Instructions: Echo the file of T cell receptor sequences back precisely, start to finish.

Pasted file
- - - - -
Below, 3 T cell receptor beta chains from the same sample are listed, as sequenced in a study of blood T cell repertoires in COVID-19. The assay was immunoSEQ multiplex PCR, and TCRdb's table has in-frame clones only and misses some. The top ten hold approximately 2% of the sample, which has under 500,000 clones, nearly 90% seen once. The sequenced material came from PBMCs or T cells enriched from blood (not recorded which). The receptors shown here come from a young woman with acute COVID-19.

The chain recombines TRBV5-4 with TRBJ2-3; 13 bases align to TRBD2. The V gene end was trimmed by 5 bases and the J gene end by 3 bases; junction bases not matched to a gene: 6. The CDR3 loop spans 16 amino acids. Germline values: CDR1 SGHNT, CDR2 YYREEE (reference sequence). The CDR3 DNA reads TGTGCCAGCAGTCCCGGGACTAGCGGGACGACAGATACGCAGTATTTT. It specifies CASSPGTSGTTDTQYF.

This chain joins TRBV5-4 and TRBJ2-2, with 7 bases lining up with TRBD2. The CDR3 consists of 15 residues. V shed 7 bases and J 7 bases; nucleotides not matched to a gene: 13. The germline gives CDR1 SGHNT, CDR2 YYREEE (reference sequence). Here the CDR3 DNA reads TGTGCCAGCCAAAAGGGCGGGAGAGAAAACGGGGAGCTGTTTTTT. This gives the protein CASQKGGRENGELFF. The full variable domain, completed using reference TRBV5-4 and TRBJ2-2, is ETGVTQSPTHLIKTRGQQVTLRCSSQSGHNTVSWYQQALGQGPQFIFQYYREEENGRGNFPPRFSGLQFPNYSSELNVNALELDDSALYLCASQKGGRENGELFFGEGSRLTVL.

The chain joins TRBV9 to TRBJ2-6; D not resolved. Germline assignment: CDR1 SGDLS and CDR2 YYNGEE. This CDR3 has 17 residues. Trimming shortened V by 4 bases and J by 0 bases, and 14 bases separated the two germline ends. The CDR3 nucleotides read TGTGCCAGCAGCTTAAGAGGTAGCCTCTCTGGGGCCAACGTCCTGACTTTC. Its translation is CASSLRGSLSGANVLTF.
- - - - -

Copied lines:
Below, 3 T cell receptor beta chains from the same sample are listed, as sequenced in a study of blood T cell repertoires in COVID-19. The assay was immunoSEQ multiplex PCR, and TCRdb's table has in-frame clones only and misses some. The top ten hold approximately 2% of the sample, which has under 500,000 clones, nearly 90% seen once. The sequenced material came from PBMCs or T cells enriched from blood (not recorded which). The receptors shown here come from a young woman with acute COVID-19.

The chain recombines TRBV5-4 with TRBJ2-3; 13 bases align to TRBD2. The V gene end was trimmed by 5 bases and the J gene end by 3 bases; junction bases not matched to a gene: 6. The CDR3 loop spans 16 amino acids. Germline values: CDR1 SGHNT, CDR2 YYREEE (reference sequence). The CDR3 DNA reads TGTGCCAGCAGTCCCGGGACTAGCGGGACGACAGATACGCAGTATTTT. It specifies CASSPGTSGTTDTQYF.

This chain joins TRBV5-4 and TRBJ2-2, with 7 bases lining up with TRBD2. The CDR3 consists of 15 residues. V shed 7 bases and J 7 bases; nucleotides not matched to a gene: 13. The germline gives CDR1 SGHNT, CDR2 YYREEE (reference sequence). Here the CDR3 DNA reads TGTGCCAGCCAAAAGGGCGGGAGAGAAAACGGGGAGCTGTTTTTT. This gives the protein CASQKGGRENGELFF. The full variable domain, completed using reference TRBV5-4 and TRBJ2-2, is ETGVTQSPTHLIKTRGQQVTLRCSSQSGHNTVSWYQQALGQGPQFIFQYYREEENGRGNFPPRFSGLQFPNYSSELNVNALELDDSALYLCASQKGGRENGELFFGEGSRLTVL.

The chain joins TRBV9 to TRBJ2-6; D not resolved. Germline assignment: CDR1 SGDLS and CDR2 YYNGEE. This CDR3 has 17 residues. Trimming shortened V by 4 bases and J by 0 bases, and 14 bases separated the two germline ends. The CDR3 nucleotides read TGTGCCAGCAGCTTAAGAGGTAGCCTCTCTGGGGCCAACGTCCTGACTTTC. Its translation is CASSLRGSLSGANVLTF.